More information

Memory Management. Prof. P.C.P. Bhatt. P.C.P Bhat OS/M4/V1/2004 1

Memory Management. Prof. P.C.P. Bhatt. P.C.P Bhat OS/M4/V1/2004 1 Memory Management Prof. P.C.P. Bhatt P.C.P Bhat OS/M4/V1/2004 1 What is a Von-Neumann Architecture? Von Neumann computing requires a program to reside in main memory to run. Motivation The main motivation

More information

Chapter 2 Memory Management: Early Systems. Understanding Operating Systems, Fourth Edition

Chapter 2 Memory Management: Early Systems. Understanding Operating Systems, Fourth Edition Chapter 2 Memory Management: Early Systems Understanding Operating Systems, Fourth Edition Memory Management: Early Systems Memory is second only to processes in importance (and in intensity) with which

More information

Module 4: Memory Management

Module 4: Memory Management Module 4: Memory Management The von Neumann principle for the design and operation of computers requires that a program has to be primary memory resident to execute. Also, a user requires to revisit his

More information

Memory Management. Yücel Saygın. These slides are based on your text book and on the slides prepared by Andrew S. Tanenbaum

Memory Management. Yücel Saygın. These slides are based on your text book and on the slides prepared by Andrew S. Tanenbaum Memory Management Yücel Saygın These slides are based on your text book and on the slides prepared by Andrew S. Tanenbaum 1 Memory Management Ideally programmers want memory that is large fast non volatile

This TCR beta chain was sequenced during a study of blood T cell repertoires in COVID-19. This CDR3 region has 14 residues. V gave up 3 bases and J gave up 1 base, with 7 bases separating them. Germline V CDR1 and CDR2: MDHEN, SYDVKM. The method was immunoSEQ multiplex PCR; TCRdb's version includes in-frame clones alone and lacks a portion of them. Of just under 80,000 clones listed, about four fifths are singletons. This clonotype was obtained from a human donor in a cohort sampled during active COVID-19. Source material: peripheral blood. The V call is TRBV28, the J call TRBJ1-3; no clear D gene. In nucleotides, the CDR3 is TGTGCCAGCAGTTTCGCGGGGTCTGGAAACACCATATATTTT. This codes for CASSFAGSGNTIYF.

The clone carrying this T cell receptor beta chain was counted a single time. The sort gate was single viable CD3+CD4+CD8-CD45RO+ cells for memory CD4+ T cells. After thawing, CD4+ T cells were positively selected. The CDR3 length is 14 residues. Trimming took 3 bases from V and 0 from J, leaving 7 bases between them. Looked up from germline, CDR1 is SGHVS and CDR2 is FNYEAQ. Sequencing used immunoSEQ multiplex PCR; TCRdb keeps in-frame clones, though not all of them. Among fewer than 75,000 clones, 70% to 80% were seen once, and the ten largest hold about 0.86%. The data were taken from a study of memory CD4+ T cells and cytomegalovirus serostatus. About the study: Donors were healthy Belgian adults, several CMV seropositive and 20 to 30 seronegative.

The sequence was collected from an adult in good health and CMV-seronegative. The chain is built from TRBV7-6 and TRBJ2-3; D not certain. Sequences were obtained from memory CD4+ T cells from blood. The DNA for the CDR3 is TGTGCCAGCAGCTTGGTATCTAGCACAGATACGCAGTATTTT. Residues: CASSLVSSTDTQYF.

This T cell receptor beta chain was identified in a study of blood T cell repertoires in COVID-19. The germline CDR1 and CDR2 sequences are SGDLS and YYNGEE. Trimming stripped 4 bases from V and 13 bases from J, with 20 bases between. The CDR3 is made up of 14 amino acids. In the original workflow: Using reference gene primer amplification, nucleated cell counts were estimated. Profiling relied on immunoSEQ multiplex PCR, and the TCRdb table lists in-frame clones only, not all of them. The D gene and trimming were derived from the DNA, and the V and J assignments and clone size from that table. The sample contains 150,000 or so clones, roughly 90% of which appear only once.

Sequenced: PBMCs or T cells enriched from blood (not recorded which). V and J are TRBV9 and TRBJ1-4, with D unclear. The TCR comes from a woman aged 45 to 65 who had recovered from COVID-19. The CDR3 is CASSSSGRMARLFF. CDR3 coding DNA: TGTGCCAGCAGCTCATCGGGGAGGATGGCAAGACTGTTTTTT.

More information

Memory Management - 1

Memory Management - 1 Memory Management - 1 Memory Management Unit memory is a critical resource efficient use sharing memory management unit Memory Management Unit: Main Aims relocation physical memory assigned to process

More information

CHAPTER 6 Memory. CMPS375 Class Notes (Chap06) Page 1 / 17 by Kuo-pao Yang

CHAPTER 6 Memory. CMPS375 Class Notes (Chap06) Page 1 / 17 by Kuo-pao Yang CHAPTER 6 Memory 6.1 Memory 313 6.2 Types of Memory 313 6.3 The Memory Hierarchy 315 6.3.1 Locality of Reference 318 6.4 Cache Memory 319 6.4.1 Cache Mapping Schemes 321 6.4.2 Replacement Policies 333

More information

Chapter 8 Memory-Management Strategies Memory Management

Chapter 8 Memory-Management Strategies Memory Management Chapter 8 Memory-Management Strategies Memory Management Motivation Keep several processes in memory to improve a system s performance Selection of ifferent memory management methos Application-epenent

More information

ECE 4750 Computer Architecture. T16: Address Translation and Protection

ECE 4750 Computer Architecture. T16: Address Translation and Protection ECE 4750 Computer Architecture Topic 16: Translation and Protection Christopher Batten School of Electrical and Computer Engineering Cornell University! http://www.csl.cornell.edu/courses/ece4750! ECE

More information

Virtual Memory. COMP375 Computer Architecture and Organization